“I’m skeptical that the opinion is going to last long,” said Anthony Oncidi, a partner at the Century City office of Proskauer LLP who has defended Paramount Pictures Corp. and the National Basketball Association against employee discrimination lawsuits. “There is now a supermajority of Democrats in the Legislature who are very friendly toward the trial lawyers.”
Legislation undoing court rulings on employment law is not unprecedented. In October, the Legislature passed a bill that said all nonexempt employees were entitled to overtime pay, effectively reversing a California appellate court ruling from 2011.
The California Supreme Court ruling is similarly seen as favorable to employers. In the case decided Feb. 7, the court overturned a $178,000 jury award to a former bus driver for Santa Monica’s Big Blue Bus line. A jury found the driver was fired because she had revealed she was pregnant, but the city argued it would have fired her anyway because she had also had been in two accidents and failed to report to work on time.
Such arguments can now void damage claims, although an employer could still be on the hook for attorney fees if a jury finds an employee was discriminated against.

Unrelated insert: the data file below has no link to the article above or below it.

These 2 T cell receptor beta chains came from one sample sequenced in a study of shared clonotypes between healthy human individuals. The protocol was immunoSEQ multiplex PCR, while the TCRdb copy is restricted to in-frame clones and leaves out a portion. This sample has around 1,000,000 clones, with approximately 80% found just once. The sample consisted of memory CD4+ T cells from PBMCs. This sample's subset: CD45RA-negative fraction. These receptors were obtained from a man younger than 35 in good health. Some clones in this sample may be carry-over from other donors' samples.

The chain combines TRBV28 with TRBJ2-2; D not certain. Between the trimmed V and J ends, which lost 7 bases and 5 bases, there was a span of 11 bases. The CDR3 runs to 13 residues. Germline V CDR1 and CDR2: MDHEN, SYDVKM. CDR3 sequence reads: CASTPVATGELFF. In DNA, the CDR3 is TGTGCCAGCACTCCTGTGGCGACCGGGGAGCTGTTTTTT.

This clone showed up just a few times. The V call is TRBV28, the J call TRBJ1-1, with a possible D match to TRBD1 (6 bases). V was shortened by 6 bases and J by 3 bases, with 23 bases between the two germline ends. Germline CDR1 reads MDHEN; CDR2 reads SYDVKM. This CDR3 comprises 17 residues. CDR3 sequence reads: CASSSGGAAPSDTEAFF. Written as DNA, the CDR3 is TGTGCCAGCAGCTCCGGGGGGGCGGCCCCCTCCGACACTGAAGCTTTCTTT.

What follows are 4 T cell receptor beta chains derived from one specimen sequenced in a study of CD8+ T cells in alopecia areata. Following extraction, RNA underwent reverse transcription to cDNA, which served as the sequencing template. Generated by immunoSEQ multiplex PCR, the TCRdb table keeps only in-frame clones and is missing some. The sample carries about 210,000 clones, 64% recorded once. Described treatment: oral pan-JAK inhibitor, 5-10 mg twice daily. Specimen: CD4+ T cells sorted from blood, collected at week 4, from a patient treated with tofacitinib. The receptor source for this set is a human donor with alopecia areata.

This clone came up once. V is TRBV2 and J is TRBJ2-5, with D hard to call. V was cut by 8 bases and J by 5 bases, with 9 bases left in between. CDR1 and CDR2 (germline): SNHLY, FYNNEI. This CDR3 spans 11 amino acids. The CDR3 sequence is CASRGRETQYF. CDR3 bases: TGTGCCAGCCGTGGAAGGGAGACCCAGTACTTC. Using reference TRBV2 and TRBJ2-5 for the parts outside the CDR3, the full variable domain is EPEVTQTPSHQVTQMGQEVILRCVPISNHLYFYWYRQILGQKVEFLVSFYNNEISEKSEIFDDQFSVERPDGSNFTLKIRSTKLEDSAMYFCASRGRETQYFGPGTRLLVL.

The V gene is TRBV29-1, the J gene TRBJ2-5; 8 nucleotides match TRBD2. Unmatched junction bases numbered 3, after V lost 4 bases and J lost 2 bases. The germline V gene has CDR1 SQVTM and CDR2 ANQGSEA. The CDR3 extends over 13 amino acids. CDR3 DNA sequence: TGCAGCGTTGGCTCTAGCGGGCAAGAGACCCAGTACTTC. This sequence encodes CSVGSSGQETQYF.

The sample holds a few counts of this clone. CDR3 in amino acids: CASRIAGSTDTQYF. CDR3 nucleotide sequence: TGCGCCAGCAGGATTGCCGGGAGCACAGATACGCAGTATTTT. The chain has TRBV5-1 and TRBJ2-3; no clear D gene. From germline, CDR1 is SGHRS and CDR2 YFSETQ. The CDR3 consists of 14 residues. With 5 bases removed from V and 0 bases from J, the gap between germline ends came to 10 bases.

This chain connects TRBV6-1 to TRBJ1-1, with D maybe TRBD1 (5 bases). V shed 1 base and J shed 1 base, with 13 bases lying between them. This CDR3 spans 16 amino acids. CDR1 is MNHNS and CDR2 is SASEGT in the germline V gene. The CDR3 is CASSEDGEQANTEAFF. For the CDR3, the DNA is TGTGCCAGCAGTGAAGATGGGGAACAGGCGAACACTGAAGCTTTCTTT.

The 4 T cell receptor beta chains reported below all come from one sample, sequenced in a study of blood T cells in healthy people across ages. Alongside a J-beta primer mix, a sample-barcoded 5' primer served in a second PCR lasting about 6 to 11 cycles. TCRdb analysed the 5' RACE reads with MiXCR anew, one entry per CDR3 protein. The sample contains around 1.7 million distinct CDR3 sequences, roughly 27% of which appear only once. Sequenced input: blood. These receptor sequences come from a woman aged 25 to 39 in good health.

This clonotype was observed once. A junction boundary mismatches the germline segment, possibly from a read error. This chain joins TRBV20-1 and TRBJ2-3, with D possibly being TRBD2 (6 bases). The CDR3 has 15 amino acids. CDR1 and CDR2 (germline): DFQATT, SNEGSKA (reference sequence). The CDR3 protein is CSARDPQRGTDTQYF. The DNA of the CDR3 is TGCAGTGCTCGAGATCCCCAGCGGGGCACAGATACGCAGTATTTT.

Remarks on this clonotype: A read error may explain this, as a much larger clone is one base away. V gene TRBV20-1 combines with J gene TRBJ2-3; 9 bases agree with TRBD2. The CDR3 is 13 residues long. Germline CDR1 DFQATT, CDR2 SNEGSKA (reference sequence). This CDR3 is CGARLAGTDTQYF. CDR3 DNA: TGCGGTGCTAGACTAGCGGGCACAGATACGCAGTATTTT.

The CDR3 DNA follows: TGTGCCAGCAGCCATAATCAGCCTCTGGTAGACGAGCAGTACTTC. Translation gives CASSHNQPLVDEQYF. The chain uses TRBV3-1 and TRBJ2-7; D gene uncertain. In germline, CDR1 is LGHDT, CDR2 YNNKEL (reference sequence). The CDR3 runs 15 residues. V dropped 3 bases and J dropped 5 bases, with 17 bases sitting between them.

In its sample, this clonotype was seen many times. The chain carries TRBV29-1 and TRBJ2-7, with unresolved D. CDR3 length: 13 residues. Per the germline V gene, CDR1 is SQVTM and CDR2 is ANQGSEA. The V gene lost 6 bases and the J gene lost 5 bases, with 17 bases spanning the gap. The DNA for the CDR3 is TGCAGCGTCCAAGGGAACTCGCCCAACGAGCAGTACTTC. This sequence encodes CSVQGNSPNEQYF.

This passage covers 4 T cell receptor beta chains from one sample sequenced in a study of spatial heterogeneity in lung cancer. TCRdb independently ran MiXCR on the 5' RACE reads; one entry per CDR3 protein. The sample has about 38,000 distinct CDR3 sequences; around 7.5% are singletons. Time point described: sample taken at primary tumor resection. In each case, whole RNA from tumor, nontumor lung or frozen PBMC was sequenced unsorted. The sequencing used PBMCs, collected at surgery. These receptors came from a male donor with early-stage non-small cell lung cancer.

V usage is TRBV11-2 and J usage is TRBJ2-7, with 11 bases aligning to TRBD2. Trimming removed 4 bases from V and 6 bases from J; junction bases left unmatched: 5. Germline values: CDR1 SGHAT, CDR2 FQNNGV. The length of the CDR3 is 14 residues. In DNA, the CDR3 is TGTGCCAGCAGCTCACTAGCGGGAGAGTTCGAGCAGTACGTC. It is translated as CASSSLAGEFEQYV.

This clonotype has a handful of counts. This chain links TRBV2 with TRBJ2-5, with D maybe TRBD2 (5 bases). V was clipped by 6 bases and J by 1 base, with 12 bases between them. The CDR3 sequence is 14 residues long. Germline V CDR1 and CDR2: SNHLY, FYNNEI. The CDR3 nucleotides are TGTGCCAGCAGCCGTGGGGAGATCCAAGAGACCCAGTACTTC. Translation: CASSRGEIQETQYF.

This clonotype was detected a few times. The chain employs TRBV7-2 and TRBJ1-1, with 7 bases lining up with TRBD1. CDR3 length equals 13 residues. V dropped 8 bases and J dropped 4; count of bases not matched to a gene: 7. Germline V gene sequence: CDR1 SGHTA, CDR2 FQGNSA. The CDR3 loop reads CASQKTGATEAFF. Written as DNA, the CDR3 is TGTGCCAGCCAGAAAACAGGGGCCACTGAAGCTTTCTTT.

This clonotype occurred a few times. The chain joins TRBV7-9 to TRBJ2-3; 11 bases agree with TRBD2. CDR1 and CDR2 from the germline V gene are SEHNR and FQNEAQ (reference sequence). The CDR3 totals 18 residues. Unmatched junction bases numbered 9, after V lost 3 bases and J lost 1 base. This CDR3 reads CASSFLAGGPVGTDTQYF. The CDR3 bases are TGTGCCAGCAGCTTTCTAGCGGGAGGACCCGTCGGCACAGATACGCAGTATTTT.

For now, however, the ruling is a boon for not only public-sector employers but most California employers facing discrimination claims.
One out of every 973 employees in California files an employment discrimination claim with the state in an average year, one of the highest rates in the country, according to a 2010 UCLA-Rand study. The average legal cost of defending a lawsuit through trial is $150,000 and the average jury verdict won by a plaintiff is about $205,000, the study said.
Cornerstone OnDemand, a software company in Santa Monica, has been fighting a pregnancy discrimination case filed by a former employee since 2010. It lost an arbitration award, but in January filed a motion to vacate the award, according to court documents.
The ruling will likely help the company’s efforts to vacate the award, but general counsel Adam Weiss declined to comment on pending litigation.
“We look forward to reviewing the law and hopefully it will continue to provide clarity to both employers and employees as to what their rights and obligations are,” he said.
Lisa Maki, president of the Consumer Attorneys Association of Los Angeles, said it would make her cases harder to win when they get to a jury, but that it would not change how she litigates them.
“I don’t think it’s a great decision and I don’t think it will likely last,” she said.
Kim Stone, president of the Civil Justice Association of California, a Sacramento organization that advocates for tort reform, was skeptical of the chances for a legislative end-around.
“This was a unanimous decision by the California Supreme Court and it’s a hard case to make that they made the wrong call,” she said. “I hope (plaintiffs’ attorneys) don’t bring a bill to legislatively overturn what the Supreme Court did, but if they do, I’m sure we’ll be there to fight it.”